ADVrider

Go Back   ADVrider > Gear > Equipment
User Name
Password
Register Inmates Photos Site Rules Search Today's Posts Mark Forums Read

Reply
 
Thread Tools Search this Thread Display Modes
Old 04-20-2012, 08:38 PM   #46
ranmafan OP
Gnarly Adventurer
 
ranmafan's Avatar
 
Joined: Apr 2010
Location: Cowtown, Canada
Oddometer: 141
Quote:
Originally Posted by MZ5 View Post
I understand your point. OTOH, you and I are in North America (assuming we both are honest and current in our profile info), which means that there is zero legal responsibility either way.
Actually, this does need clarification. That is, what happens if a rogue manufacturer outside of EU (well, China aside...) slaps a fake CE tag on their clothing or armour?

My gut feeling is that you could go after them in a variety of ways, possibly trademark infringement or breach of contract (from the EU side) or false advertising (from the home country's side), although it may not be financially worthwhile for the EU side to bother. I'll try to find an answer...
ranmafan is offline   Reply With Quote
Old 04-21-2012, 11:13 AM   #47
genka
SUV hater
 
genka's Avatar
 
Joined: Mar 2010
Location: Baltimore, MD
Oddometer: 1,471
I noticed that TCX boots are in the list. I checked mu Airtech Gore Tex, and they have CE label. Not surprising because these boots sacrifice protection for comfort. TCX web site doesn't tell which models are certified.
__________________
.

Форум мотоциклистов в США http://www.xytopok.net/mvnforum/listthreads?forum=31
genka is offline   Reply With Quote
Old 04-21-2012, 11:54 PM   #48
ranmafan OP
Gnarly Adventurer
 
ranmafan's Avatar
 
Joined: Apr 2010
Location: Cowtown, Canada
Oddometer: 141
Quote:
Originally Posted by genka View Post
I noticed that TCX boots are in the list. I checked mu Airtech Gore Tex, and they have CE label. Not surprising because these boots sacrifice protection for comfort. TCX web site doesn't tell which models are certified.
They do, actually. Last line of the specs, "CE certification". They don't specify which standard or level, though, so it's probably 2002. Seems like quite a few of their boots have it, too.

(I have... TCS Evo-something, I think? From back before the A-stars dispute. Mine don't actually have a tag, the CE mark is printed alongside the zipper. Love them, by the way - they're not waterproof, but very breathable in any weather - and I *really* hate sweaty feet.)

ranmafan screwed with this post 04-22-2012 at 12:03 AM
ranmafan is offline   Reply With Quote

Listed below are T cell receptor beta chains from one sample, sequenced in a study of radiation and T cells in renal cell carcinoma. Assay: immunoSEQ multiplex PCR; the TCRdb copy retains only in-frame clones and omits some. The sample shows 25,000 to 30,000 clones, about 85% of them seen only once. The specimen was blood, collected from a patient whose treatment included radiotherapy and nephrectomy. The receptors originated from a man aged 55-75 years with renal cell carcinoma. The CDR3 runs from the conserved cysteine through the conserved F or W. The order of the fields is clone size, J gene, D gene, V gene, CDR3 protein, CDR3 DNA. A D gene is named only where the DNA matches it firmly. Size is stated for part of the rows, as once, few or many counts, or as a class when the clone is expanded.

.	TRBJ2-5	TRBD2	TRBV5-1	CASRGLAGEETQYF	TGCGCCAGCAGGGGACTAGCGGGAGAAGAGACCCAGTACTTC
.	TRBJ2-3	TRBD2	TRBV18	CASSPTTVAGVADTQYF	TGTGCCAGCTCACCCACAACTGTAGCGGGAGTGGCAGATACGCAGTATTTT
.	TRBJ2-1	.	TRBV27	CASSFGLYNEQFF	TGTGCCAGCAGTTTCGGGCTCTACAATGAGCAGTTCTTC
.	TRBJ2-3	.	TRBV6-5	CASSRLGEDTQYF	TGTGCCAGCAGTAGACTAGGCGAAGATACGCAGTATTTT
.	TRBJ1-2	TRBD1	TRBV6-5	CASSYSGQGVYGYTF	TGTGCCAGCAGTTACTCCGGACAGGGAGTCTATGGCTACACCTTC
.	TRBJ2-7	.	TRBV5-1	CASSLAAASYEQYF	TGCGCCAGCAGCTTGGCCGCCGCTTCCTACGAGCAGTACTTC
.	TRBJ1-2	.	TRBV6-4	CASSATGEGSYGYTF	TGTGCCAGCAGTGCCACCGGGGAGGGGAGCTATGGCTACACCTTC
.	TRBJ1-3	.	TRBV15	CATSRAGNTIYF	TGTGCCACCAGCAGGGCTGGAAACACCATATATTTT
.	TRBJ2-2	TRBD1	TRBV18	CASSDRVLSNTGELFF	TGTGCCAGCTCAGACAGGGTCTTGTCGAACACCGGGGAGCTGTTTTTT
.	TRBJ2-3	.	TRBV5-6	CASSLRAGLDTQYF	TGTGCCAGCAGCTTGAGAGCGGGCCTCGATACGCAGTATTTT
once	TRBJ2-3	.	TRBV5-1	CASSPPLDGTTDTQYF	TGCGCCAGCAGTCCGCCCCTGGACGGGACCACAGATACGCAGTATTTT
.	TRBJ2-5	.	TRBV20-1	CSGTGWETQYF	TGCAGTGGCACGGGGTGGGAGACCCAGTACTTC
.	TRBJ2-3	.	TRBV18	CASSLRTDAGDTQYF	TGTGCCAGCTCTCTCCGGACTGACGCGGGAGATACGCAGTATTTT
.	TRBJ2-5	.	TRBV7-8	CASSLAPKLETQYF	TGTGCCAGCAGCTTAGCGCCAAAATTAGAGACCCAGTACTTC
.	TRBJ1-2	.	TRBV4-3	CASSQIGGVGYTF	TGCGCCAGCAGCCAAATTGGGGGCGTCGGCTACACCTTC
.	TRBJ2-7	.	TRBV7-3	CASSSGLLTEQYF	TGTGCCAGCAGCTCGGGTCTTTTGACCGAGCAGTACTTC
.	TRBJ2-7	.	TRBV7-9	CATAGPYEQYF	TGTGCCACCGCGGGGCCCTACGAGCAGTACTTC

Old 04-22-2012, 07:49 PM   #49
ranmafan OP
Gnarly Adventurer
 
ranmafan's Avatar
 
Joined: Apr 2010
Location: Cowtown, Canada
Oddometer: 141
So I've made a bit of progress finding answers to the issues raised above...

Quote:
Originally Posted by MZ5 View Post
OTOH, you and I are in North America (assuming we both are honest and current in our profile info), which means that there is zero legal responsibility either way.
Quote:
Originally Posted by ranmafan View Post
That is, what happens if a rogue manufacturer outside of EU (well, China aside...) slaps a fake CE tag on their clothing or armour?
First of all, it does look like the "CE mark" is either a trademark already, or will become one soon: "... the CE marking is to be protected as a trade mark, which will give authorities and competitors additional means to take legal action against abuse... ". IANAL, but I doubt they'll take very kindly to just sticking it on your product's ads for no good reason, either.

Furthermore, EU has a number of "Agreements on Mutual Recognition of Conformity Assessment" with various countries, Canada/US included. I'm not entirely sure whether that applies to CE marking in general, or just specific standards mentioned in the agreement.

Quote:
Originally Posted by ranmafan View Post
With regards to info about the actual process of certification, it would indeed be very nice to put together a more detailed explanation (okay, I'm sure that'll take more than a few posts), including some general idea of the cost. That is, one that a small manufacturer outside of Europe could use as a guide for their own products.
Turns out NIST (in the US) has published a brochure on this topic. The interesting bit is the term "competent body". Most of the explanations I could find only refer to the Electromagnetic Compatibility Directive, where CBs play a special role; but it sounds like - in theory - the testing could actually be done by a lab in the US, instead of sending samples to a "Notified body" in the EU.
ranmafan is offline   Reply With Quote
Old 04-22-2012, 10:23 PM   #50
ranmafan OP
Gnarly Adventurer
 
ranmafan's Avatar
 
Joined: Apr 2010
Location: Cowtown, Canada
Oddometer: 141
It just occurred to me that most people coming across this thread likely have absolutely no idea what it is about or why it is needed.

Added a brief intro.
ranmafan is offline   Reply With Quote
Old 04-22-2012, 10:45 PM   #51
keiji
Studly Adventurer